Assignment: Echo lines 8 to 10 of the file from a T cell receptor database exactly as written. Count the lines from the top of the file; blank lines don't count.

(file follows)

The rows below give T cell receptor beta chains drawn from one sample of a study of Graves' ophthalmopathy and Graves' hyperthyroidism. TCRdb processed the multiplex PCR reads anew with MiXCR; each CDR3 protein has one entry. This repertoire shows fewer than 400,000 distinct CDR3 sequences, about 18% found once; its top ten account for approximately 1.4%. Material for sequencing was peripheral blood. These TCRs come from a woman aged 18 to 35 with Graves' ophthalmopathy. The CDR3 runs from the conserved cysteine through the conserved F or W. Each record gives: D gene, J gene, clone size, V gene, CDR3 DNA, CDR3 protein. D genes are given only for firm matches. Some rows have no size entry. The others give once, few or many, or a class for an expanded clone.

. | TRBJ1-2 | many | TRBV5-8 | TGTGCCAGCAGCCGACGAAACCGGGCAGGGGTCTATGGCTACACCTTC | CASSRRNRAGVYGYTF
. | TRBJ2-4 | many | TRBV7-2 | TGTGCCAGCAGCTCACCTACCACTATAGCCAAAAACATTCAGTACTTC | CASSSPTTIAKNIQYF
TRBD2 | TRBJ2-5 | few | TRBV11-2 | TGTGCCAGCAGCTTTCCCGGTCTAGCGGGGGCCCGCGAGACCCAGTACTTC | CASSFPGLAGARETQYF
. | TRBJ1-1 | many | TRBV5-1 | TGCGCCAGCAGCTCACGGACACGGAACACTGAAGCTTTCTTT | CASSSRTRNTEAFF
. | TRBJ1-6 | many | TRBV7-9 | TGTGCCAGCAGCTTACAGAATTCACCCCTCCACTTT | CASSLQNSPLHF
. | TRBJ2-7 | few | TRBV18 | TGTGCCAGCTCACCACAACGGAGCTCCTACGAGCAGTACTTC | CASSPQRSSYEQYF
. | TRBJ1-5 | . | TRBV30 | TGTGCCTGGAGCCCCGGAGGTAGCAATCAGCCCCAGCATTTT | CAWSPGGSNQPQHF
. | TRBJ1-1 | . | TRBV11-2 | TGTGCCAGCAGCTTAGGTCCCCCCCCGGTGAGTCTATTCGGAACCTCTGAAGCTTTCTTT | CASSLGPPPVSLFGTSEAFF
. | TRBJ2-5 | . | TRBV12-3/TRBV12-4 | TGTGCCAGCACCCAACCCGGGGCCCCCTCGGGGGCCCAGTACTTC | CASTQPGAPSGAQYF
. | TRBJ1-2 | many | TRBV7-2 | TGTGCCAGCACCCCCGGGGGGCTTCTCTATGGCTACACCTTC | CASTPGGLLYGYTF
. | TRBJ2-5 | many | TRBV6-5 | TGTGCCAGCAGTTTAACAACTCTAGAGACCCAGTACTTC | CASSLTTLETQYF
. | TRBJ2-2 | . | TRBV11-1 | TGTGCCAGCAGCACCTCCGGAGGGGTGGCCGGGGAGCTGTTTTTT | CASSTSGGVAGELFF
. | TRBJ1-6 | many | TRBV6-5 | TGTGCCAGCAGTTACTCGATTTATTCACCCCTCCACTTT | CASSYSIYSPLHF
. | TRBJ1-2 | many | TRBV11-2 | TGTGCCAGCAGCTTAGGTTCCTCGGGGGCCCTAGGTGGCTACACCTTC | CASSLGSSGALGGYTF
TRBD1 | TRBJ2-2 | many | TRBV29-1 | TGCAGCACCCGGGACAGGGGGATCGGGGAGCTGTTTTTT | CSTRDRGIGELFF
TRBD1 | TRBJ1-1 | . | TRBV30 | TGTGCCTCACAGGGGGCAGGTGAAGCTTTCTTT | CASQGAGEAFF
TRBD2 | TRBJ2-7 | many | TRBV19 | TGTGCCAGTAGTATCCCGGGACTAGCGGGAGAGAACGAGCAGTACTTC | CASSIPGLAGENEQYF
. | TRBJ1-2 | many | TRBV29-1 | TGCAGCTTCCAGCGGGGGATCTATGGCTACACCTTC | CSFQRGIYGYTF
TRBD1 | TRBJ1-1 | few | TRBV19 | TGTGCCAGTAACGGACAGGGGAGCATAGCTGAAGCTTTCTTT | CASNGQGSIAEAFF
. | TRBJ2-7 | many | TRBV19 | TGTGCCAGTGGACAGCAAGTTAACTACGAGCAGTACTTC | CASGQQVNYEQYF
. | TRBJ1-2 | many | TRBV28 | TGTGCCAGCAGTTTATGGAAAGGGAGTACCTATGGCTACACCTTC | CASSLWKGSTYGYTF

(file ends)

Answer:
. | TRBJ1-5 | . | TRBV30 | TGTGCCTGGAGCCCCGGAGGTAGCAATCAGCCCCAGCATTTT | CAWSPGGSNQPQHF
. | TRBJ1-1 | . | TRBV11-2 | TGTGCCAGCAGCTTAGGTCCCCCCCCGGTGAGTCTATTCGGAACCTCTGAAGCTTTCTTT | CASSLGPPPVSLFGTSEAFF
. | TRBJ2-5 | . | TRBV12-3/TRBV12-4 | TGTGCCAGCACCCAACCCGGGGCCCCCTCGGGGGCCCAGTACTTC | CASTQPGAPSGAQYF